Relegation and bankruptcy[edit]

Temperley's stand on Primera did not last much time so the team was relegated to Primera B Nacional at the end of 1986–87 losing the playoff match to Platense by 2–0.[4] Two years later the team was relegated again to the third division. Moreover, in 1991 the club went into bankruptcy after judge José María Durañona declared the club broken due to a debt that the club had with the Football Players Sindicate for an amount of US$400,000. The institution remained closed for two years until in 1993 Temperley was allowed to play in Primera C, in a match against Tristán Suárez.

Promotion and relegations[edit]

The next season Temperley promoted to Primera B Metropolitana defeating Tristán Suárez in the playoff matches (1–0 and 2–1). Mariano Biondi was the coach of that team.[5] One year later (the 1995–96 season) Temperley won its two consecutive promotion to Primera B Nacional although the club did a poor campaign being relegated again at the end of the tournament. On 31 July 1999 Temperley won a new promotion to Nacional B, being coached by Héctor Ostúa.

Uniform evolution[edit]

1912–17
1917–present
Rare models
1930
1960 1
1964 2
1969–71 3
1974 4
Notes:
  • 1 Worn in the second half of a match versus Deportivo Morón.
  • 2 Worn during some matches in the season.
  • 3 Worn during the 1971 Primera B season.
  • 4 Worn during the 1974 Primera B season, when Temperley won its first title.

Records[edit]

  • Biggest wins
8-0 vs Estudiantes BA
10-2 vs Sportivo Dock Sud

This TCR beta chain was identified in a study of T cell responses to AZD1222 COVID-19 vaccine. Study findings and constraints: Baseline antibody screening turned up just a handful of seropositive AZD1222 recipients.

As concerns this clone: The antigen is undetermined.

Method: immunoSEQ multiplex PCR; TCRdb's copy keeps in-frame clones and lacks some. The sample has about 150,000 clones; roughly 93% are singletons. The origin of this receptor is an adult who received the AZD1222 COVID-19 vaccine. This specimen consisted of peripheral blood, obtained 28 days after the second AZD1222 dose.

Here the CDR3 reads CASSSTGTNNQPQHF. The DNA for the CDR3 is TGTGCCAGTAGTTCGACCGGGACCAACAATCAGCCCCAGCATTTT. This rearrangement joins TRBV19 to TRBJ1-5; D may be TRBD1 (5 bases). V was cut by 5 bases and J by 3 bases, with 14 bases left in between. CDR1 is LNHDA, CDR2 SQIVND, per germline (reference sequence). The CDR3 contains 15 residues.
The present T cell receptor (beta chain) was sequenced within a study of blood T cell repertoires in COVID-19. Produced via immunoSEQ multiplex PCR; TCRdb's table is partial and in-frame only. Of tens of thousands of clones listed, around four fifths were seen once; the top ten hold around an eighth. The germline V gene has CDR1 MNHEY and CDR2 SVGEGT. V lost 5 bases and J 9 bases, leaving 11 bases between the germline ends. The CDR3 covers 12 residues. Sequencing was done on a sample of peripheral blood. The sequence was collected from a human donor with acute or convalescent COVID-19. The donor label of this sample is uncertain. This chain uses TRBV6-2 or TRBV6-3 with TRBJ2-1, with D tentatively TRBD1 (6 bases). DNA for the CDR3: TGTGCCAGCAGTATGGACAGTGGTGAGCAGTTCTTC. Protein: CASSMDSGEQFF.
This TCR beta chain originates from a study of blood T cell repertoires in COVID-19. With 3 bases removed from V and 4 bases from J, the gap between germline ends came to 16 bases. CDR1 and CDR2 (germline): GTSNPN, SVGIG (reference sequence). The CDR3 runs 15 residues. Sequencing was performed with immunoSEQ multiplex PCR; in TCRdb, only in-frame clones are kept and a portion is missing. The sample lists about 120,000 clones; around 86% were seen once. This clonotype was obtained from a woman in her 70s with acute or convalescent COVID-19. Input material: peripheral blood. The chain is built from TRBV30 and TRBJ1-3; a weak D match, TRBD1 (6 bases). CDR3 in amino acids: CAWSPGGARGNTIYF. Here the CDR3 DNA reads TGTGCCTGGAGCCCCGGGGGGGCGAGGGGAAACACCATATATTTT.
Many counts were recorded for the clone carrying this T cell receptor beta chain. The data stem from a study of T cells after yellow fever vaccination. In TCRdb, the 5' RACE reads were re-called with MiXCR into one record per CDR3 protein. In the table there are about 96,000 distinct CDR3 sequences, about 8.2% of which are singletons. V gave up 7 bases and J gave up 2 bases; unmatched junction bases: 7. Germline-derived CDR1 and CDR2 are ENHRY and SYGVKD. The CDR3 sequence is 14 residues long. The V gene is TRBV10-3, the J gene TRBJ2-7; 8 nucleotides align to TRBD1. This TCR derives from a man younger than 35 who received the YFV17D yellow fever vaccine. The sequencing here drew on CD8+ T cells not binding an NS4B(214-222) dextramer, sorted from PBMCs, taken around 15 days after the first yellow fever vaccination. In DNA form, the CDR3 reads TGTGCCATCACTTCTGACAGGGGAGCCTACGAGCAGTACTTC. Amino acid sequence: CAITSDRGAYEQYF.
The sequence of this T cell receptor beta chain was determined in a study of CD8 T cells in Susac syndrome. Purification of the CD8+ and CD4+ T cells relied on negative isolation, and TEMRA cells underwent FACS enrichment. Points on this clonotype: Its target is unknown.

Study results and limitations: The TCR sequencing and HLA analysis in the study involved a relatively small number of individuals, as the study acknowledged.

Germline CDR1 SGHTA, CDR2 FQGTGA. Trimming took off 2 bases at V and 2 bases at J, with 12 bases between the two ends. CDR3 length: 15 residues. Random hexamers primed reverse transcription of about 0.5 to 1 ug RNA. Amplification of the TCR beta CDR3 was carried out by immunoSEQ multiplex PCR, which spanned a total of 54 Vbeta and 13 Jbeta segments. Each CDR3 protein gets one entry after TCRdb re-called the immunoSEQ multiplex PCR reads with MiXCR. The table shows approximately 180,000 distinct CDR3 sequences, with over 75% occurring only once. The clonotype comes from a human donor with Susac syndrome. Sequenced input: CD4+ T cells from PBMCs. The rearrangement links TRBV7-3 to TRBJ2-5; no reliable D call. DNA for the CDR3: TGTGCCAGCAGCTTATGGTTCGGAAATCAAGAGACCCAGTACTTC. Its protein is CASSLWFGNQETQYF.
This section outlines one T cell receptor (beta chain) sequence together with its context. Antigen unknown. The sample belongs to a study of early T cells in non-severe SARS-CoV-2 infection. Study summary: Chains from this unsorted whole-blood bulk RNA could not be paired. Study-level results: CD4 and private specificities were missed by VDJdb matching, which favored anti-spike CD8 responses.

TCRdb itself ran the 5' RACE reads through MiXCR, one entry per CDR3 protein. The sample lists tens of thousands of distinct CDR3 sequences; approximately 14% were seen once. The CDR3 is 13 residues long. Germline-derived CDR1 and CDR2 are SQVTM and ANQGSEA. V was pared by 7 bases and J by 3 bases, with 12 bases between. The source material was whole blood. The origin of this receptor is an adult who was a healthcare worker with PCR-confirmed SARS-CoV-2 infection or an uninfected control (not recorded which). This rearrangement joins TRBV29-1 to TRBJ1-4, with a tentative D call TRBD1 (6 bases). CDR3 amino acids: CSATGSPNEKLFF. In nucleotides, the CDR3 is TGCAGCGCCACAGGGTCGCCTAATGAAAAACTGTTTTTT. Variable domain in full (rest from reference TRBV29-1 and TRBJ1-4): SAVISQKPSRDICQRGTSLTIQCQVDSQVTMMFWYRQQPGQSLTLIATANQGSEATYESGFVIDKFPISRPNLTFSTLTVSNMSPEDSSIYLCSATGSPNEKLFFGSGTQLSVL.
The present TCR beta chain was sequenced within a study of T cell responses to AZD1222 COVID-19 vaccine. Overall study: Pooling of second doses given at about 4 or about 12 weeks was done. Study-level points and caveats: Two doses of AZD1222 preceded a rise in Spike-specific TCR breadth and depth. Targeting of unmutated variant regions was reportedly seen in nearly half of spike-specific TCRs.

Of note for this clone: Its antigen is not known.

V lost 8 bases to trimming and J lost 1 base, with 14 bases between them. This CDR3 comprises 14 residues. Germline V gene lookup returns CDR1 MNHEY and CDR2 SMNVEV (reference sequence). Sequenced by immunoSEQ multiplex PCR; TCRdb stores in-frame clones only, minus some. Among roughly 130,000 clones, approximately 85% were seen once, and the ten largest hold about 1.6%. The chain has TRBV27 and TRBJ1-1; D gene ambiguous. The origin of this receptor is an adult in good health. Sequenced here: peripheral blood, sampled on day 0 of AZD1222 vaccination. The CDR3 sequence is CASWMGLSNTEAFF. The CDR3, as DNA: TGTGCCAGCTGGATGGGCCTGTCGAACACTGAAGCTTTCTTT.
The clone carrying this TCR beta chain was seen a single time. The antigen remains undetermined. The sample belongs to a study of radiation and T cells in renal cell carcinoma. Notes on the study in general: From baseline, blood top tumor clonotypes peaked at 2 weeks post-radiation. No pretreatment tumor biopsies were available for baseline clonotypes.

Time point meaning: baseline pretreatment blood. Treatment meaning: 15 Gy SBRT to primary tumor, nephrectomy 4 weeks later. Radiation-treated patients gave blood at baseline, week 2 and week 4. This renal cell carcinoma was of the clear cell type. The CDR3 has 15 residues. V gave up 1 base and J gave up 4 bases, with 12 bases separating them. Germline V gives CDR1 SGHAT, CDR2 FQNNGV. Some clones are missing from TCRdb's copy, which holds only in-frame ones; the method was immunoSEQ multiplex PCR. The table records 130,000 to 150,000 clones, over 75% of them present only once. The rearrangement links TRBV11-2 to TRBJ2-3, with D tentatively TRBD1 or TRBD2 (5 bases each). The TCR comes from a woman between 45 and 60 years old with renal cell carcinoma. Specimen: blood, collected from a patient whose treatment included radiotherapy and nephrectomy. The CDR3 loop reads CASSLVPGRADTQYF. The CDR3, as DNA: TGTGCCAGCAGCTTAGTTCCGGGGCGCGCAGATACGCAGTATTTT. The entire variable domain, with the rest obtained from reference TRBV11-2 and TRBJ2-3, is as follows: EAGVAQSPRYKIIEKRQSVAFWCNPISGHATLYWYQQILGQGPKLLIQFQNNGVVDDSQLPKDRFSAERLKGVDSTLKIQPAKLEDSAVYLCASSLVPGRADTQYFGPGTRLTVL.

0-0 vs Villarreal CF
  • Biggest defeat
1-9 vs Nueva Chicago
  • Most appearances
Oscar Aguilar – 292 games (1979–90)
  • Top scorer
Argentina Luciano Agnolín – 130 goals (1939–42)
  • Best goalkeeper
Alejandro Coronitti – 109 goals conceded in 111 games (0.98 per game)

Players[edit]

Current squad[edit]

As of 22 August 2017.[6]

Note: Flags indicate national team as defined under FIFA eligibility rules. Players may hold more than one non-FIFA nationality.

No. Position Player
1 Argentina GK Josué Ayala
2 Argentina DF Ignacio Bogino
3 Argentina DF Matías Nani (on loan from Roma)
4 Argentina DF Adrián Scifo
5 Argentina MF Rodrigo De Ciancio (on loan from San Lorenzo)
6 Argentina DF Gastón Aguirre
7 Paraguay DF Rodi Ferreira
8 Argentina DF Adrián Arregui
10 Argentina DF Maximiliano Lugo (on loan from Rubio Ñu)
11 Argentina MF Leonardo Di Lorenzo
12 Argentina GK Tomás Quilici
14 Argentina DF Alexis Zárate (on loan from Independiente)
16 Argentina FW Gaspar Gentile
No. Position Player
17 Argentina DF Marcos Pinto
18 Argentina DF Lucas Mulazzi
19 Argentina FW Marcos Figueroa
20 Argentina GK Leandro De Bortoli
21 Argentina GK Julián Lucero
22 Argentina DF Juan Sánchez Sotelo
26 Paraguay MF Williams Riveros (on loan from Flandria)
30 Argentina DF Gonzalo Escobar
31 Argentina FW Ramiro Costa
32 Argentina MF Rodrigo Córdoba
33 Argentina MF Sebastián Martelli
36 Argentina MF Emiliano Ozuna (on loan from Estudiantes)
Argentina MF Fernando Brandán

Out on loan[edit]

Note: Flags indicate national team as defined under FIFA eligibility rules. Players may hold more than one non-FIFA nationality.

No. Position Player
4 Argentina DF Christian Chimino (at Huracán until 30 June 2018)
Argentina DF Cristian Paz (at San Miguel until 30 June 2018)
No. Position Player
16 Armenia FW Mauro Guevgeozián (at Newell's Old Boys until 30 June 2018)

Notable players[edit]

Notable coaches[edit]

Titles[edit]

1974
1994–95

References[edit]

External links[edit]